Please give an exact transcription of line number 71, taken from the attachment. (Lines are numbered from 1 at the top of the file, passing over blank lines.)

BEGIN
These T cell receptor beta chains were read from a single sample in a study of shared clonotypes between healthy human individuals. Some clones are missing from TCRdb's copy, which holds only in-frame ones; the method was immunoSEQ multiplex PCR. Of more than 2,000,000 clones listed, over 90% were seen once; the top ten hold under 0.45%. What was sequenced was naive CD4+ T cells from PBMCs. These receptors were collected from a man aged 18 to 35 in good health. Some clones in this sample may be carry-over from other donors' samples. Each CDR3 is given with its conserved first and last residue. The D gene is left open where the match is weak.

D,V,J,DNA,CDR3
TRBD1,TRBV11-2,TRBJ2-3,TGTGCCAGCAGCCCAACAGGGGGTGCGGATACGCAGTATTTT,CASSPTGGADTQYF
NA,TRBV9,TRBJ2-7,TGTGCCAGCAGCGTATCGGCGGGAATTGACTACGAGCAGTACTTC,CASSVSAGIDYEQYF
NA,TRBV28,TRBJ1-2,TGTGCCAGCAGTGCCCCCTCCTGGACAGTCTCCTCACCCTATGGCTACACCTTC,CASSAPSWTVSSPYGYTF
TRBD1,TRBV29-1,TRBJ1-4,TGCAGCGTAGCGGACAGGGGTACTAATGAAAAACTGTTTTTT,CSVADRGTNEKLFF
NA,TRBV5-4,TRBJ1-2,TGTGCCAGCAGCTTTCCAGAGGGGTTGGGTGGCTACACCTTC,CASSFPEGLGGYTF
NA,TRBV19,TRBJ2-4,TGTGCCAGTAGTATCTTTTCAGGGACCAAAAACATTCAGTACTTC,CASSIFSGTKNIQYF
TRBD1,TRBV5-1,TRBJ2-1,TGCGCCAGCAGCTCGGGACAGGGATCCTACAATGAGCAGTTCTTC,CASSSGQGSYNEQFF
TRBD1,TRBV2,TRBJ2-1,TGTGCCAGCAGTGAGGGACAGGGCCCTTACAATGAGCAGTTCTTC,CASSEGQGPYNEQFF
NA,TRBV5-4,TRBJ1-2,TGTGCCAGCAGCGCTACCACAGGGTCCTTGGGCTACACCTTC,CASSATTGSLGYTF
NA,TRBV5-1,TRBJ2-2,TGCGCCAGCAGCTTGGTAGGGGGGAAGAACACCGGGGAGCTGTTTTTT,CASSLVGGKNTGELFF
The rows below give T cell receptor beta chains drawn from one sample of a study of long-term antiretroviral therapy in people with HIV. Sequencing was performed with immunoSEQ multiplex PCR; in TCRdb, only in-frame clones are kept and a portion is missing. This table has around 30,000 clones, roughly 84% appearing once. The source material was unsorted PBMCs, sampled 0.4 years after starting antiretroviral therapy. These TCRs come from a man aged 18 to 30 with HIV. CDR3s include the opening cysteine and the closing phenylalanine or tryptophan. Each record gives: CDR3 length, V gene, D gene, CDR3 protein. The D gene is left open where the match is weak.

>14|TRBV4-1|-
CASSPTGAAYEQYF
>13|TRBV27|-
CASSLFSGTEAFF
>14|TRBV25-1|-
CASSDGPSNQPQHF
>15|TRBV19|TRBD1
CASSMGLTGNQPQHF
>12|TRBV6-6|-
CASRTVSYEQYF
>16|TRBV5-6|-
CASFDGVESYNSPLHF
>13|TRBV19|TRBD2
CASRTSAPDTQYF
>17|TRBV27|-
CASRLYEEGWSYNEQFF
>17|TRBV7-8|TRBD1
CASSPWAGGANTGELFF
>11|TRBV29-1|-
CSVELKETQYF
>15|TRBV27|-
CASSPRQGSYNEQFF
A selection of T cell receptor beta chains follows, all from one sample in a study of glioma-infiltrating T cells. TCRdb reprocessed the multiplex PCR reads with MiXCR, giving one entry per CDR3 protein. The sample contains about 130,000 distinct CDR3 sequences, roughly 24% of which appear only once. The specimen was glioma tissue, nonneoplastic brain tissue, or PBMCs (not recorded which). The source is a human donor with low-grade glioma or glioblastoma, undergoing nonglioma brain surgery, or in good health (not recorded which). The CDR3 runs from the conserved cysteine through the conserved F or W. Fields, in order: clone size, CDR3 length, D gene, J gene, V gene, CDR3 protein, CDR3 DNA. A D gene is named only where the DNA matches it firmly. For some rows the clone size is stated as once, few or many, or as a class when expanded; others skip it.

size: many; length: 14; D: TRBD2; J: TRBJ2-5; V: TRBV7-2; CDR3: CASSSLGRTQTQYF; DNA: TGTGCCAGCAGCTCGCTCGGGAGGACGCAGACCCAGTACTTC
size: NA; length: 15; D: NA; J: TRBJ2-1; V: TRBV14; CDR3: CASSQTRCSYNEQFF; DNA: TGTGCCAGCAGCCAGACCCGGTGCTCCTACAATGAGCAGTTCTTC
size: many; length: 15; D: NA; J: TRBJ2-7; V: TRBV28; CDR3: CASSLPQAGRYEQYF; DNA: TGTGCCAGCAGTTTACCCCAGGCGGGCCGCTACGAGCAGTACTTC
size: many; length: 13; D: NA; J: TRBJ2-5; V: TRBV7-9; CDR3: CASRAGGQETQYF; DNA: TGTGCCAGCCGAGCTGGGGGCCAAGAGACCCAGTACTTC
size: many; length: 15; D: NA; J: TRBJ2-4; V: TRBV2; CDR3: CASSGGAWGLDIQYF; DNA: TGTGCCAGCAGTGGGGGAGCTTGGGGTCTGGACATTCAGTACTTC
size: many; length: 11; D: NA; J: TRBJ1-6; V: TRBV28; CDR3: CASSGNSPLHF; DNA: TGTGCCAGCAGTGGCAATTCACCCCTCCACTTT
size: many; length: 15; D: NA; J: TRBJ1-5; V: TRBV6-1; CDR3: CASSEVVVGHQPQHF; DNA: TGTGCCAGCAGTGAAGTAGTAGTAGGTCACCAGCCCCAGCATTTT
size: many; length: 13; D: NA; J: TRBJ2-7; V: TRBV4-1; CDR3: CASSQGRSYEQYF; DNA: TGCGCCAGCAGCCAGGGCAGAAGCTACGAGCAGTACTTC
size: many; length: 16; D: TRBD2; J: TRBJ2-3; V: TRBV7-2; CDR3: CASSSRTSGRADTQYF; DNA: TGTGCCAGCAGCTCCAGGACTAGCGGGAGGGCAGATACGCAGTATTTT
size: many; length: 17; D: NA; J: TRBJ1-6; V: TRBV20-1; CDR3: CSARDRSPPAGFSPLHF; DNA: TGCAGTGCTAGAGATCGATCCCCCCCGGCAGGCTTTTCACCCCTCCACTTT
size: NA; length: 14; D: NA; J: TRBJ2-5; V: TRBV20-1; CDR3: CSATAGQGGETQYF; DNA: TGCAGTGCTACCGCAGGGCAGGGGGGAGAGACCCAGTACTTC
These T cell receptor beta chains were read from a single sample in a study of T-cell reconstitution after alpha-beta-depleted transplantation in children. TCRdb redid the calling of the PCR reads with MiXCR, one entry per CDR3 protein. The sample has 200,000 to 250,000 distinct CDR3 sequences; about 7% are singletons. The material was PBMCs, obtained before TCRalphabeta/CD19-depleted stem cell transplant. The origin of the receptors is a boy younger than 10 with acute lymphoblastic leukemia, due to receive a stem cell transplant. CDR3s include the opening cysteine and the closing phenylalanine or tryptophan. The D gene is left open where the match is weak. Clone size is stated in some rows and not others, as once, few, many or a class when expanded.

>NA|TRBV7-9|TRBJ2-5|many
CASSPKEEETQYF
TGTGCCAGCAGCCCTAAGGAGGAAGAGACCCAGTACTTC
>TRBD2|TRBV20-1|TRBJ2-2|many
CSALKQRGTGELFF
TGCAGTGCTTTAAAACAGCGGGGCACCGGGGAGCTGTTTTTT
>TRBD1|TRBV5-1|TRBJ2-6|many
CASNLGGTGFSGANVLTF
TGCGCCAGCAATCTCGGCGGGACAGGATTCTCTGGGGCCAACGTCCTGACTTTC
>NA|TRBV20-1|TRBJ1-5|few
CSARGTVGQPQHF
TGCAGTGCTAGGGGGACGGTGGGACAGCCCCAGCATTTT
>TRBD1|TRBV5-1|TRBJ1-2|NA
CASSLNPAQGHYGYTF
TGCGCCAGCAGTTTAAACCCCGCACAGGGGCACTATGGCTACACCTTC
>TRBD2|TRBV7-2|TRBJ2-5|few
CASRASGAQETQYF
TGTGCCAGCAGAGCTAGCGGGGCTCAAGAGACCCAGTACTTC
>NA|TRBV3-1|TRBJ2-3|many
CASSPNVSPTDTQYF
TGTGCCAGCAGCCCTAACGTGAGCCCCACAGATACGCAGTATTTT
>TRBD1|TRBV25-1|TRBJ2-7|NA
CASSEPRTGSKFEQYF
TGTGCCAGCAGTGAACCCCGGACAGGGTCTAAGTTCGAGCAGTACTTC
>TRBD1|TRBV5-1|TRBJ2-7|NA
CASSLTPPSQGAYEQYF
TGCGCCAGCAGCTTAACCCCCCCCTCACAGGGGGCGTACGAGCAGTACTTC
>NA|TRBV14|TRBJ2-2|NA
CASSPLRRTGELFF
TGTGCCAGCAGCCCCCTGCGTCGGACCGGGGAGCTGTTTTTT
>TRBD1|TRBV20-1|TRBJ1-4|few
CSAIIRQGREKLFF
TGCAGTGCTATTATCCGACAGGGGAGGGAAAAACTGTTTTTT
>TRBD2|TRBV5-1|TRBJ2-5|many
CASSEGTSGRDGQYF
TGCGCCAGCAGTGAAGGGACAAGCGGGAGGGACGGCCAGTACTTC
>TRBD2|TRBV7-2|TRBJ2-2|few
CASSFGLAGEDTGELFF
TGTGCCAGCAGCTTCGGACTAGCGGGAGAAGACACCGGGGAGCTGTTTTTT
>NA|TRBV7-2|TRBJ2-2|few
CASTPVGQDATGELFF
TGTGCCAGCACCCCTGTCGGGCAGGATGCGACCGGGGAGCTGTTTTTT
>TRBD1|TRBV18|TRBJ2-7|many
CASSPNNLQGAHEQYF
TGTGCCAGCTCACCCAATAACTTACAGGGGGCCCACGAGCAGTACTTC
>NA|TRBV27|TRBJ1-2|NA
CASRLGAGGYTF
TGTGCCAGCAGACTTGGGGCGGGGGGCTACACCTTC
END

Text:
CASSEPRTGSKFEQYF